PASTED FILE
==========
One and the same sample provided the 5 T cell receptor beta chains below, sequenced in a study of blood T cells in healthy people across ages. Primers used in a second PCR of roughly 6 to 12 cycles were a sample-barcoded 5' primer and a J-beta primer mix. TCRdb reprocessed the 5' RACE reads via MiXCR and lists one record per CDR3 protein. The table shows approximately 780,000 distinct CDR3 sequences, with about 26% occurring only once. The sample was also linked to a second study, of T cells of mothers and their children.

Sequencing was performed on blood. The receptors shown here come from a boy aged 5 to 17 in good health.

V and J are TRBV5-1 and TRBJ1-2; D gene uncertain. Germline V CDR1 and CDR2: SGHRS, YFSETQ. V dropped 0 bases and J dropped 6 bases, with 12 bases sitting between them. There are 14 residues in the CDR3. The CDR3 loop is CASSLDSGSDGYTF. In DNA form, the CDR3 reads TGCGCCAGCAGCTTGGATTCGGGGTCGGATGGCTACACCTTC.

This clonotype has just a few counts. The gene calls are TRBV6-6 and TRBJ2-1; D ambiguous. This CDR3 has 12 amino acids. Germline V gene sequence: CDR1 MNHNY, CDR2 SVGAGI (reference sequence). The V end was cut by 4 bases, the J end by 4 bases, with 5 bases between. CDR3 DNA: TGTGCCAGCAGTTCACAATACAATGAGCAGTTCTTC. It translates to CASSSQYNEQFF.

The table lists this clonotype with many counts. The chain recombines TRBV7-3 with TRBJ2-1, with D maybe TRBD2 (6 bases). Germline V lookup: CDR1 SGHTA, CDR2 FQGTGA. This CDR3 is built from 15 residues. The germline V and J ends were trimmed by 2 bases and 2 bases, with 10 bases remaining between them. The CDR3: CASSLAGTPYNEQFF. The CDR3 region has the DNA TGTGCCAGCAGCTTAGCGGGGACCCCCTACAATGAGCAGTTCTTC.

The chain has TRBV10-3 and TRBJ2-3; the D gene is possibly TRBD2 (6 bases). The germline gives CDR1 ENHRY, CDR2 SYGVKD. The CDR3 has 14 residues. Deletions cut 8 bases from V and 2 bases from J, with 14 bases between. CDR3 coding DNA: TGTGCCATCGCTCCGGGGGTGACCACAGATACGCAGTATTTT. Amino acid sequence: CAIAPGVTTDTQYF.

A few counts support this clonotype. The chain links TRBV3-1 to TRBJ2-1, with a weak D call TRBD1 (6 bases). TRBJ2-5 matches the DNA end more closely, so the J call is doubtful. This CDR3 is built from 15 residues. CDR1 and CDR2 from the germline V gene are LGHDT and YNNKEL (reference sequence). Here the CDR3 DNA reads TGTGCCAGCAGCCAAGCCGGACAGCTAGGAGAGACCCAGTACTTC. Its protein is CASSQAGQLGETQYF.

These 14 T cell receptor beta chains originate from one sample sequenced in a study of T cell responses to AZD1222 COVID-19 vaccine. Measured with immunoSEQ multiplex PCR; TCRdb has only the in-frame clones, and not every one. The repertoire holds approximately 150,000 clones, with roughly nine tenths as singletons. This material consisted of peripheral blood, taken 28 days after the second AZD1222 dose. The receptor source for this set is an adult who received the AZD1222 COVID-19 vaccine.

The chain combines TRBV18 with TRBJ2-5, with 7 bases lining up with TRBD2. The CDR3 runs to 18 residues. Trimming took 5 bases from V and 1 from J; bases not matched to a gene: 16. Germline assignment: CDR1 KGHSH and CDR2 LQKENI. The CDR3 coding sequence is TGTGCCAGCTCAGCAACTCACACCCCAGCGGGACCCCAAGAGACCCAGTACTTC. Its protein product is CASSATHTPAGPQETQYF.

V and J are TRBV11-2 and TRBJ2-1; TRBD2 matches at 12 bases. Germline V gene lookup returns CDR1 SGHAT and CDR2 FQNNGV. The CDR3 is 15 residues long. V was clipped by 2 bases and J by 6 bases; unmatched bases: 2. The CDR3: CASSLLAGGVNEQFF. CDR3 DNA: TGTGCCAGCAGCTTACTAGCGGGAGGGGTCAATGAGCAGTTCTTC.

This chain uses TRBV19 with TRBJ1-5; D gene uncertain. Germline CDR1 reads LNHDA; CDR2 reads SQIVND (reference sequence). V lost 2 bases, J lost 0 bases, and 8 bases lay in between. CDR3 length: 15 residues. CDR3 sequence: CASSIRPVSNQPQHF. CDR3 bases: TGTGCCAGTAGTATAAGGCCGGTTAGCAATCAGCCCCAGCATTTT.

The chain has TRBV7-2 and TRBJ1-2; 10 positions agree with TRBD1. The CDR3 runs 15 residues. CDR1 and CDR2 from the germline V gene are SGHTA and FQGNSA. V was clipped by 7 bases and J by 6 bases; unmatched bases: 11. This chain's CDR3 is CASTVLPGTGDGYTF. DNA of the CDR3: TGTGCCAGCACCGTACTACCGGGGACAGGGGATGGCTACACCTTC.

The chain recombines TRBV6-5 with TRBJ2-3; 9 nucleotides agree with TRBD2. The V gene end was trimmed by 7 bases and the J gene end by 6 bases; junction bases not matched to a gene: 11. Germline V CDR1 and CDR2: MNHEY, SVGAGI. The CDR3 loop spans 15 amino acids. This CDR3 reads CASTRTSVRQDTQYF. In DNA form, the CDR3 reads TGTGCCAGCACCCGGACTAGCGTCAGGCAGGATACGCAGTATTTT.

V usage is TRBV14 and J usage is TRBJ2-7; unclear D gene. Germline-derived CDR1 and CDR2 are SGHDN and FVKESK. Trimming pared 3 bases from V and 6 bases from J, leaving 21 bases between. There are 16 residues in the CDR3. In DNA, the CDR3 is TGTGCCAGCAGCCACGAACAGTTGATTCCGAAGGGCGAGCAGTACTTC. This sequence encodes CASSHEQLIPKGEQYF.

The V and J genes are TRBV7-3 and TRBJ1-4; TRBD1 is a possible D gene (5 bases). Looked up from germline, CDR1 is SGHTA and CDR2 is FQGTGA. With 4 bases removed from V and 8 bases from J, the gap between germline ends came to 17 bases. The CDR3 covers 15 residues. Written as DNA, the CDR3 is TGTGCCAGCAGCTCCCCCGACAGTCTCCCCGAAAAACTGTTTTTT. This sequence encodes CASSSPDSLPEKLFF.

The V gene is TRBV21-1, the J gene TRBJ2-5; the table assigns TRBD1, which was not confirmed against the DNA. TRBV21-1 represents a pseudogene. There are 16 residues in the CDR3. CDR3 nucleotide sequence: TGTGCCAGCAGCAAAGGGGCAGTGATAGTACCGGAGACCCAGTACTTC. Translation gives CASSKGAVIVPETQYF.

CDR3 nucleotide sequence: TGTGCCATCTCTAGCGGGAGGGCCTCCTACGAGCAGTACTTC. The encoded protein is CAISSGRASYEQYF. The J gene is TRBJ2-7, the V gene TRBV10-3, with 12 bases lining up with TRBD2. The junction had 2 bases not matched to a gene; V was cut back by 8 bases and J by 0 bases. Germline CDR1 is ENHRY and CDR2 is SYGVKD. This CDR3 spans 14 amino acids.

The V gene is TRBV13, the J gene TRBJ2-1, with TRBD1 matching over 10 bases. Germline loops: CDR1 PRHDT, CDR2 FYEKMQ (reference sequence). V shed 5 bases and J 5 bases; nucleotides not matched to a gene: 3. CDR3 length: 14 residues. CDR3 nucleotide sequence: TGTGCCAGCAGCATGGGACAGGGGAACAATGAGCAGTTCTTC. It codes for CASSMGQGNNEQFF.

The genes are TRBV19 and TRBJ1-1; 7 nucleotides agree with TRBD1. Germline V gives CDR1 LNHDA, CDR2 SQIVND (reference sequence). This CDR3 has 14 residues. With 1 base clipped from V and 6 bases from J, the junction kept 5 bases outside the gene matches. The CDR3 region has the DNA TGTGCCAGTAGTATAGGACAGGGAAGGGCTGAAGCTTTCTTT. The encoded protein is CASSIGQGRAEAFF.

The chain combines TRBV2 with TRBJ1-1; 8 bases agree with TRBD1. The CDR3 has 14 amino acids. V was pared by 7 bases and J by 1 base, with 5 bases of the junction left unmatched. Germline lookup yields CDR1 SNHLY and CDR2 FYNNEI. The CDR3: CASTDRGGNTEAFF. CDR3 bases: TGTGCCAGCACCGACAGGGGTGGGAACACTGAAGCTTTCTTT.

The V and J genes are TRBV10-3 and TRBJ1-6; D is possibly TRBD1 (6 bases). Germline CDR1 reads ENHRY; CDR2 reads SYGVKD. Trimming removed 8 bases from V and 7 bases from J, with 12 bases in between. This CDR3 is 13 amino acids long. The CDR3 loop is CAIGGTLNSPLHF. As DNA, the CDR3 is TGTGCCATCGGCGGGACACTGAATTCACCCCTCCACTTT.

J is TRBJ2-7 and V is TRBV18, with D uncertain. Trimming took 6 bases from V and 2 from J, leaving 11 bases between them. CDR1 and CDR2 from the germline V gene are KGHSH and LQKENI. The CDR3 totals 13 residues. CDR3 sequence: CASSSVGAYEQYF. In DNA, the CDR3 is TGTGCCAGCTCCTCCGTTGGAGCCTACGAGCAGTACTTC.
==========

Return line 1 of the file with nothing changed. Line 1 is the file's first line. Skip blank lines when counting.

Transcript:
One and the same sample provided the 5 T cell receptor beta chains below, sequenced in a study of blood T cells in healthy people across ages. Primers used in a second PCR of roughly 6 to 12 cycles were a sample-barcoded 5' primer and a J-beta primer mix. TCRdb reprocessed the 5' RACE reads via MiXCR and lists one record per CDR3 protein. The table shows approximately 780,000 distinct CDR3 sequences, with about 26% occurring only once. The sample was also linked to a second study, of T cells of mothers and their children.